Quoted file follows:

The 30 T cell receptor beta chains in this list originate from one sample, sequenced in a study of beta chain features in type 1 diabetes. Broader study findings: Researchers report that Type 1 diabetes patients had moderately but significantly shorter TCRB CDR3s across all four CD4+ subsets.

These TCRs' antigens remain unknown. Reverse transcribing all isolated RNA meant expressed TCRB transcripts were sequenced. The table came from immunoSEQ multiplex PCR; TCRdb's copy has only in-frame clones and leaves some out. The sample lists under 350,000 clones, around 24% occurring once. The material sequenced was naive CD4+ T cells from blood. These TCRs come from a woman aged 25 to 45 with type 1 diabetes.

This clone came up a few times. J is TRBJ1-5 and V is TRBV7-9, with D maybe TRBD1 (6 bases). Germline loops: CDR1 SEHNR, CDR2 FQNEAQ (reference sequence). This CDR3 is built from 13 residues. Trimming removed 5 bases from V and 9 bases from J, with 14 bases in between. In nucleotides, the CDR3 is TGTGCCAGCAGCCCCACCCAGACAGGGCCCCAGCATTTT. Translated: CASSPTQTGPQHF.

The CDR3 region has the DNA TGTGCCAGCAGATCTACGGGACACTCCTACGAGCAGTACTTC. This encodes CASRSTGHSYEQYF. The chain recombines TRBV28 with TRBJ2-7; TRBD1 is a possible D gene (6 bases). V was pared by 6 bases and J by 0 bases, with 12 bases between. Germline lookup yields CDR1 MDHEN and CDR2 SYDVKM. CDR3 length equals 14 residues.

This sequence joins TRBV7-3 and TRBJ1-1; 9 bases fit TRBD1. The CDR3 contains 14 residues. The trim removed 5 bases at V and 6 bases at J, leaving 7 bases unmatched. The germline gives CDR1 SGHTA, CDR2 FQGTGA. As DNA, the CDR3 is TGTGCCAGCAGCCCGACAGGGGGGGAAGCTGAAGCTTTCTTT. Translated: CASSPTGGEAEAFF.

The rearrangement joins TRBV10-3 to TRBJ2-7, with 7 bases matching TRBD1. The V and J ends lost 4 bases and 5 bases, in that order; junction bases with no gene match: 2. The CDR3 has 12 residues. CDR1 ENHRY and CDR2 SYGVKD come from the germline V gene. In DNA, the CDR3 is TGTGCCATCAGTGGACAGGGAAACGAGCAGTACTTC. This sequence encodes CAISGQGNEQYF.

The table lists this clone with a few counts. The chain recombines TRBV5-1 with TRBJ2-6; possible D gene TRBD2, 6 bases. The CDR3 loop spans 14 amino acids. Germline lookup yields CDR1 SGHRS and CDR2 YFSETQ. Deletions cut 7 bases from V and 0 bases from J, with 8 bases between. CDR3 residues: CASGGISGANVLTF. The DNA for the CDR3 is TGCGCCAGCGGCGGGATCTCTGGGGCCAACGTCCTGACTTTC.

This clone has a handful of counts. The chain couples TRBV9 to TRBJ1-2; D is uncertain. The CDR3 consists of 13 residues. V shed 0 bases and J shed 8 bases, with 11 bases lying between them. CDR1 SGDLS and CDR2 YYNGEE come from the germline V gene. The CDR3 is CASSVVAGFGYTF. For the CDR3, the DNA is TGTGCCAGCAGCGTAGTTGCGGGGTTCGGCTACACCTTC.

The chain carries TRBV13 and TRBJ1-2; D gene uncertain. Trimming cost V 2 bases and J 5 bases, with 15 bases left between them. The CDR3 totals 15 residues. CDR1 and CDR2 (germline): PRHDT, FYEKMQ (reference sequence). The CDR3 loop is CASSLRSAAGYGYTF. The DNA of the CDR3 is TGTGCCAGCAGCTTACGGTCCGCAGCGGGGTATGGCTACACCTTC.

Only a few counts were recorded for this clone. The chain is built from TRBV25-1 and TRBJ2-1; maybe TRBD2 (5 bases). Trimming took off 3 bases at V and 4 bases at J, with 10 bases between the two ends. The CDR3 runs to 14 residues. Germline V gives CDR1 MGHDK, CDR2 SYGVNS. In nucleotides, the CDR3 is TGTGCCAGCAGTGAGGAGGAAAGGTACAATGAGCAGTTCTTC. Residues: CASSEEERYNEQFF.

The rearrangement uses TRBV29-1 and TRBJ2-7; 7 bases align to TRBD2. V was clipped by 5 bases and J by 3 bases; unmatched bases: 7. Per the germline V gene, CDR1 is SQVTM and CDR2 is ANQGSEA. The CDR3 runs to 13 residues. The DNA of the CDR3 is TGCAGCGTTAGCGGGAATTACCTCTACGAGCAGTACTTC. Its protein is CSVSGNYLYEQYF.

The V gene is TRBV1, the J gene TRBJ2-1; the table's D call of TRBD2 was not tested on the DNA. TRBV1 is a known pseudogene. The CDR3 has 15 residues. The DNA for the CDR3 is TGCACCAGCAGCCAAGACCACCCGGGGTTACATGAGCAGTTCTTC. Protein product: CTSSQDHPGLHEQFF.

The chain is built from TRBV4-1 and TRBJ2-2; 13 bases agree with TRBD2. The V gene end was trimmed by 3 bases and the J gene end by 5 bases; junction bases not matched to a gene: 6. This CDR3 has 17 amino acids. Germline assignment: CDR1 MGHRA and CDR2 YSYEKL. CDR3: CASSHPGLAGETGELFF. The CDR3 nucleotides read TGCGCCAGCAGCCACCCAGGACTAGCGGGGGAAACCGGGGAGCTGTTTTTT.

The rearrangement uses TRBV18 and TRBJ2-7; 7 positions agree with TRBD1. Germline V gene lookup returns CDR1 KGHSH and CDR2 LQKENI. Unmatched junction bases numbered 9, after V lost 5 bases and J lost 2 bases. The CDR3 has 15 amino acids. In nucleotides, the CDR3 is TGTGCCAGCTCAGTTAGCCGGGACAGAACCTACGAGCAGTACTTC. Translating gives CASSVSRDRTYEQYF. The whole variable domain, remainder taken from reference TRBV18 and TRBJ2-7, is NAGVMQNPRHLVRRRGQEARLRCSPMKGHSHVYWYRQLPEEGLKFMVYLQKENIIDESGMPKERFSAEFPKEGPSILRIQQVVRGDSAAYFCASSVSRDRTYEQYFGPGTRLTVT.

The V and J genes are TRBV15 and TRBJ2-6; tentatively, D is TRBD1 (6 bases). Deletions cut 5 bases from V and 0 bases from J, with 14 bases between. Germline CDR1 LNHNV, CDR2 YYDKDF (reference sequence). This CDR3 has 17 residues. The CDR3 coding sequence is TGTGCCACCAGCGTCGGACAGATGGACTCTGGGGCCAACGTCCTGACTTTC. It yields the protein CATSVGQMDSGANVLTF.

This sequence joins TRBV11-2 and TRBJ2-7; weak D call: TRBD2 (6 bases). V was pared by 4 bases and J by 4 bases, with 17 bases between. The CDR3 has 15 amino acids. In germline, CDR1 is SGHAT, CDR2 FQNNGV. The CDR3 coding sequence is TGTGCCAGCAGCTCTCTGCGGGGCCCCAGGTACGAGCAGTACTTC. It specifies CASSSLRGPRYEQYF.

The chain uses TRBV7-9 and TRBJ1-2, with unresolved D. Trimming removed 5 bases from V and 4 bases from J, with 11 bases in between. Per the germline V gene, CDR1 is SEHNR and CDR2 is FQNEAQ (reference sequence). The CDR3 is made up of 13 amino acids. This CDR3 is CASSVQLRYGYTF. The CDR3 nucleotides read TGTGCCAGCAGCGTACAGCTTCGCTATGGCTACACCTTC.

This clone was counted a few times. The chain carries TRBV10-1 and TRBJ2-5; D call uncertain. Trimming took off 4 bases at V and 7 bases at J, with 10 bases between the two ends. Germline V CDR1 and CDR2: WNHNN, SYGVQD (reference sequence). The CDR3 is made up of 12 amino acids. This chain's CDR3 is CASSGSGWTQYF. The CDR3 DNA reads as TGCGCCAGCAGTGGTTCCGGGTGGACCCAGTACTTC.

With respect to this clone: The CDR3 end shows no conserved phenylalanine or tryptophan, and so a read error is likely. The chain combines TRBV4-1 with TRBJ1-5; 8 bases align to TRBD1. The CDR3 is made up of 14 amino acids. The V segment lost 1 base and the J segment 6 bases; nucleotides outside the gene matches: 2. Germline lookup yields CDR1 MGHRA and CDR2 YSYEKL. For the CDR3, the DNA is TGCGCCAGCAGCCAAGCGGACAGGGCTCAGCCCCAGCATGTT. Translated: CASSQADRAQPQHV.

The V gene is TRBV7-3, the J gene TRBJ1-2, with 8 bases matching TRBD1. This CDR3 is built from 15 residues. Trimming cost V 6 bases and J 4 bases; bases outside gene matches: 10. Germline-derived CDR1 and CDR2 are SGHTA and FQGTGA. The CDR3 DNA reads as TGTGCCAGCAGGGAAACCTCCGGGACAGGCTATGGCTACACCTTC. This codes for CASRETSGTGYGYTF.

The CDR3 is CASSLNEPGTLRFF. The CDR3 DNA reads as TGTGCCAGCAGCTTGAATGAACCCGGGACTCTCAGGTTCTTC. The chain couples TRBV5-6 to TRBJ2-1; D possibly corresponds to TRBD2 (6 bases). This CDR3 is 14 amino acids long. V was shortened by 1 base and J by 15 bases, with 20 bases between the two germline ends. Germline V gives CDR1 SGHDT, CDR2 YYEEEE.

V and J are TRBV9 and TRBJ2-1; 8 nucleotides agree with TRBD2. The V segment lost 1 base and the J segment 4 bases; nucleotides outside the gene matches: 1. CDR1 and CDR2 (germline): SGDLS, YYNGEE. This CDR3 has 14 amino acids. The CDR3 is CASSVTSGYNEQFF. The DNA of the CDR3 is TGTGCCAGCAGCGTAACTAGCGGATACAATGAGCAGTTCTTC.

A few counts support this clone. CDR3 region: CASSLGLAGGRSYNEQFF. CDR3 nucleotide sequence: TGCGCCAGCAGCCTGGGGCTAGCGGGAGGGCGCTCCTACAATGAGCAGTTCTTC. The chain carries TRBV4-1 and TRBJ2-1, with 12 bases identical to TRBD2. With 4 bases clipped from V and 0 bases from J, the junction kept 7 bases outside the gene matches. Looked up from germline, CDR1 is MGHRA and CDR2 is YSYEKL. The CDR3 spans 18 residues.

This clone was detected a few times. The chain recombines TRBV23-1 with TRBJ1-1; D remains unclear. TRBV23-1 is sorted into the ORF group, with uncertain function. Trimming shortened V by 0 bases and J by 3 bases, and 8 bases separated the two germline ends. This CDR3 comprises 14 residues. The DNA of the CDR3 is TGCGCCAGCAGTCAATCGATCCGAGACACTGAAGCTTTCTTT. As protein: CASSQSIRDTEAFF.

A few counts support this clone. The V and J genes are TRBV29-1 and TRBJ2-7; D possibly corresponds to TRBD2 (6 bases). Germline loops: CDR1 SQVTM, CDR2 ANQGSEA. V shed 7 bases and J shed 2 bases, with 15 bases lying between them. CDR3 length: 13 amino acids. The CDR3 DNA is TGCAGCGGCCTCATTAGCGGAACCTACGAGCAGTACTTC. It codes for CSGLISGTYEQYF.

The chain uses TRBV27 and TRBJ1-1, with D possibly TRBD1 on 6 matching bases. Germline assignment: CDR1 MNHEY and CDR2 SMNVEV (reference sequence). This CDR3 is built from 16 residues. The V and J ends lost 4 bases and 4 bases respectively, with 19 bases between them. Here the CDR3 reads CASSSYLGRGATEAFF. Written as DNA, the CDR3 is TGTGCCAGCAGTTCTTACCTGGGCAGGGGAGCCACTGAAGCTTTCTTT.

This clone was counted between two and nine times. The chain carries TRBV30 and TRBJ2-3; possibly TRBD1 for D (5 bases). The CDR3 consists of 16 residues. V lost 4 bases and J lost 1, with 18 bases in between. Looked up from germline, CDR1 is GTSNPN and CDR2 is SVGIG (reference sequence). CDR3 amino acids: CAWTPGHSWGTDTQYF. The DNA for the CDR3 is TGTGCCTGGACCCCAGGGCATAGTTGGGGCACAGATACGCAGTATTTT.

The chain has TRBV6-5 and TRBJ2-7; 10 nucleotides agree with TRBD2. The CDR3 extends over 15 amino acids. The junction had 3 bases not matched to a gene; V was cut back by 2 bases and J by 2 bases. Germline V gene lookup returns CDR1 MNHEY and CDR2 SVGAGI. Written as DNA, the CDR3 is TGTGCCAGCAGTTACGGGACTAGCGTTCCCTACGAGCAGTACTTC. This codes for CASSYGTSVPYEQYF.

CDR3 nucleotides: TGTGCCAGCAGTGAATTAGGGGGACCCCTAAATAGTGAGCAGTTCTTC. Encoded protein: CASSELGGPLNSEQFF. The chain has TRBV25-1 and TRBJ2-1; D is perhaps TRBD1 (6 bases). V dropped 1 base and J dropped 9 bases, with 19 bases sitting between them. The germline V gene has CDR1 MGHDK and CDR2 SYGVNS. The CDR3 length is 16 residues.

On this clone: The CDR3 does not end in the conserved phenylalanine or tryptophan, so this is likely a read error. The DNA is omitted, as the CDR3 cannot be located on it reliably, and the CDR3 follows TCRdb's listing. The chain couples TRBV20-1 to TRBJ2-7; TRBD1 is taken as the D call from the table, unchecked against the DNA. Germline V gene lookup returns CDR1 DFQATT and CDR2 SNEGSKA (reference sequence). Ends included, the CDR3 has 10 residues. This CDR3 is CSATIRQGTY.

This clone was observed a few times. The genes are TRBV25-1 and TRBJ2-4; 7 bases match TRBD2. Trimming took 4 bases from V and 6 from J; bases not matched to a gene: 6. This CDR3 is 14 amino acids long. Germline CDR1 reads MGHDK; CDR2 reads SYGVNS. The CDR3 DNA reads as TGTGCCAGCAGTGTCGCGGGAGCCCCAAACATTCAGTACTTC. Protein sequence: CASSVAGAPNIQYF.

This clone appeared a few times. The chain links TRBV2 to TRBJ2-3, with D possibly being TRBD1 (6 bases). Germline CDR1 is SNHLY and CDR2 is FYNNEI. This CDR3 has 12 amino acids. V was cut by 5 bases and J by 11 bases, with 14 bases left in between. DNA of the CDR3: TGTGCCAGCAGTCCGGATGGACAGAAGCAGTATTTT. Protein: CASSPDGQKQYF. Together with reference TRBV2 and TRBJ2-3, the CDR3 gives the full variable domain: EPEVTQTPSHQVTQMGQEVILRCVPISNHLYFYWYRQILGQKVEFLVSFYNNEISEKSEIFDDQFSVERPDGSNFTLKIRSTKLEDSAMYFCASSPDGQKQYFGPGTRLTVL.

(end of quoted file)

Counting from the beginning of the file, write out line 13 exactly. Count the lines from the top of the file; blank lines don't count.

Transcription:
The chain is built from TRBV4-1 and TRBJ2-2; 13 bases agree with TRBD2. The V gene end was trimmed by 3 bases and the J gene end by 5 bases; junction bases not matched to a gene: 6. This CDR3 has 17 amino acids. Germline assignment: CDR1 MGHRA and CDR2 YSYEKL. CDR3: CASSHPGLAGETGELFF. The CDR3 nucleotides read TGCGCCAGCAGCCACCCAGGACTAGCGGGGGAAACCGGGGAGCTGTTTTTT.